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High Functioning Organizational Dysfunction

Adam Asch
Reading: High Functioning Organizational Dysfunction

Budgeted resources are fully allocated to capacity, “Features” are being developed, Stakeholders are happy – what could be better?

Scratch the surface however, and this thin veneer of accomplishment begins to show the truth that lies right beneath.

It doesn’t happen overnight, and it is almost always with the best intentions, but before you know it a functioning organization becomes a dysfunctioning one – how do we let this happen? Why does it happen again and again? Why don’t we recognize the difference?

Let’s explore some patterns and solutions that can help us get out of the rut.

Organizational Dysfunction 1: Output vs. Outcome

Being busy at work is a good thing.  It should mean that you have enough to do at your job that you have a day filled with meaningful activities. Not just any activities, but ones that add value to the product or project.  Think about them actually adding measurable change to your team. This kind of day requires that there is a well managed stream of work, people who have the skills we need to perform the work, and managers that are interested in growing the skills and abilities of their team.

That is not what I usually see when I first began working with a new organization.  I see resources that are allocated to account for 40 hours a week of assignments. I see overworked and overwhelmed or underworked and underwhelming employees.  Lots of folks show up, make noise, cause distractions, create drama and come back the next day to do it again. I see employees that find new jobs as soon as they can to get out of the dysfunction – I see others that keep the dysfunction alive to hide the fact that they produce and contribute nothing. What this usually means is that I have individuals that someone treats as place holders for space and time on a spreadsheet so that instead of having to manage outcomes they will manage outputs.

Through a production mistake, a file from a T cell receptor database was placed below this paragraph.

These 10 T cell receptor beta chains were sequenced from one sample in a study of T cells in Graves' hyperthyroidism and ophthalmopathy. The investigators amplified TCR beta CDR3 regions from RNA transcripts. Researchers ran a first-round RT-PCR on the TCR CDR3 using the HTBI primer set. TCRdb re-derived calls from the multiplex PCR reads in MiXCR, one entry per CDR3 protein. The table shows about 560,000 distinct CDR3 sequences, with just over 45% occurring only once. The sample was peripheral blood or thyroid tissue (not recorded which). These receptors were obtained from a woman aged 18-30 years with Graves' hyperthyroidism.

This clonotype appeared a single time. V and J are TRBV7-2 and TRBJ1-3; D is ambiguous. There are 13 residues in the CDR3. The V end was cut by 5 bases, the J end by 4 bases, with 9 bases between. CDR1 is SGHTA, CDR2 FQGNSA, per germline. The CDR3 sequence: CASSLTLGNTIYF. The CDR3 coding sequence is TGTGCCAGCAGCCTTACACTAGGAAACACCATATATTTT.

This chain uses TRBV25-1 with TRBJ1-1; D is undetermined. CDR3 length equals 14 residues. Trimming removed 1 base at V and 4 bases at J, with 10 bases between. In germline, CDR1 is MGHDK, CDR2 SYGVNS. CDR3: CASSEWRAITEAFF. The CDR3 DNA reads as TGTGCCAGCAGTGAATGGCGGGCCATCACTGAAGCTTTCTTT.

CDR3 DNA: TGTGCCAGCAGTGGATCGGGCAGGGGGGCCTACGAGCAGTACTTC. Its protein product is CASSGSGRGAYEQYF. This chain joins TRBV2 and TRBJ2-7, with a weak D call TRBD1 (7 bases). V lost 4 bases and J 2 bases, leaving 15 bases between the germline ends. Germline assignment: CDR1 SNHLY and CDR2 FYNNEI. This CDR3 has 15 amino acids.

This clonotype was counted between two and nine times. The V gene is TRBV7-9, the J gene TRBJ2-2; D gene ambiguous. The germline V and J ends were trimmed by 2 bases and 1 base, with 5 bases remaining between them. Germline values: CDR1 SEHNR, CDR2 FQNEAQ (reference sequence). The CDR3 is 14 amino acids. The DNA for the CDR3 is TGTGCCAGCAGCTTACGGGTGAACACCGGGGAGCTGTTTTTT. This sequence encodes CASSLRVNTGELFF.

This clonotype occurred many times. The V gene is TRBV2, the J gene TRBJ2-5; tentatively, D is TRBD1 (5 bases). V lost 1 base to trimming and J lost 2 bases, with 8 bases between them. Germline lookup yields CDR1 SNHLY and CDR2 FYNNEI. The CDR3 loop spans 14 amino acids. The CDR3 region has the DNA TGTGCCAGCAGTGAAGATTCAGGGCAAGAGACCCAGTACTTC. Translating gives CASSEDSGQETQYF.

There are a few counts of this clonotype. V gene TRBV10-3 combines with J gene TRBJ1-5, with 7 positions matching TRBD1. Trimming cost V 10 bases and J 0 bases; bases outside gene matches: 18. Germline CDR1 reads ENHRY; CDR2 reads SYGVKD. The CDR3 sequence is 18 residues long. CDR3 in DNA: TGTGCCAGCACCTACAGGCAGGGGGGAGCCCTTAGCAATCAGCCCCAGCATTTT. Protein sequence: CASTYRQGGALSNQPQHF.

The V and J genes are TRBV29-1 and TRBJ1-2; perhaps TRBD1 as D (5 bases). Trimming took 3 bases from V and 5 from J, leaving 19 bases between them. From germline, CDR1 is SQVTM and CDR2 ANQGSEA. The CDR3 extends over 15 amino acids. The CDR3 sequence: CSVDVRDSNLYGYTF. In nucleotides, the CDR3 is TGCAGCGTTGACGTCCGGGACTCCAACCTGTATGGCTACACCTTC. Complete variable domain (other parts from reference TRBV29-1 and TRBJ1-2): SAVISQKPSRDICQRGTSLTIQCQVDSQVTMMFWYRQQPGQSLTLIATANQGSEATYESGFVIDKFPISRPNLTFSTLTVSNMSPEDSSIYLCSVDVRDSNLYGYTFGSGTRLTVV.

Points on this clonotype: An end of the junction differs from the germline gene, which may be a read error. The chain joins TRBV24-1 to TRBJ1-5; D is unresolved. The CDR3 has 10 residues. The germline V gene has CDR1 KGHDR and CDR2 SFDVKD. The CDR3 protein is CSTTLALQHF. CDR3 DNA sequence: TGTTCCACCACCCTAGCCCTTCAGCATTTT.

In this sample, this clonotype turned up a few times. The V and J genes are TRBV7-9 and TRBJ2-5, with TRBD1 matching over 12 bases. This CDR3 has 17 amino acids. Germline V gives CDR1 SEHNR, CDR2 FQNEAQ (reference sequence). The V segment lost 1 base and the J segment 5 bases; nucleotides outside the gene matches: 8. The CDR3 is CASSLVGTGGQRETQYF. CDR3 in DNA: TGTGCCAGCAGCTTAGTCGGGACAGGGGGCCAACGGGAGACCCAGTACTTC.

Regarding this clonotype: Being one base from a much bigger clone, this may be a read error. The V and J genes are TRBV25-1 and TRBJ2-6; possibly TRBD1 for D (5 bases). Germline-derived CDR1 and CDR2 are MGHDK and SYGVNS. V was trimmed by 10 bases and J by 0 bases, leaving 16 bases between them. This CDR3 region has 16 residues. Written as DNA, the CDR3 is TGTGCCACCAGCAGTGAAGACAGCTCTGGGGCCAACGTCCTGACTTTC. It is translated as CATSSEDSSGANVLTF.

Resolve Dysfunction 1

The first step we take is to treat our resources as people – when we remove the language that identifies people as things, we begin to think of people as assets. Assets are valuable and we tend to care for valuable things. The second step is to start considering what people are producing and not how many hours they are in the office. The truth is that no one is working non-stop for 8 hours a day. It is also very unlikely that allocating people to 10 different projects at any given time will produce valuable results. What we need to do is understand that our capacity is more limited than we would like and that more work in progress is different than completing more work more quickly. Then we build teams – teams of people that can take accountability for how they do the work they do. The amount of effort that goes into managing times then applied to managing productive outcomes. It’s hard to manage time on a spreadsheet – it’s easier to manage teams of people dedicated to your goals.

Organizational Dysfunction 2: If we build it…..

Let’s just say that we have addressed Dysfunction 1. We now have a satisfied and motivated workforce – what should they be doing?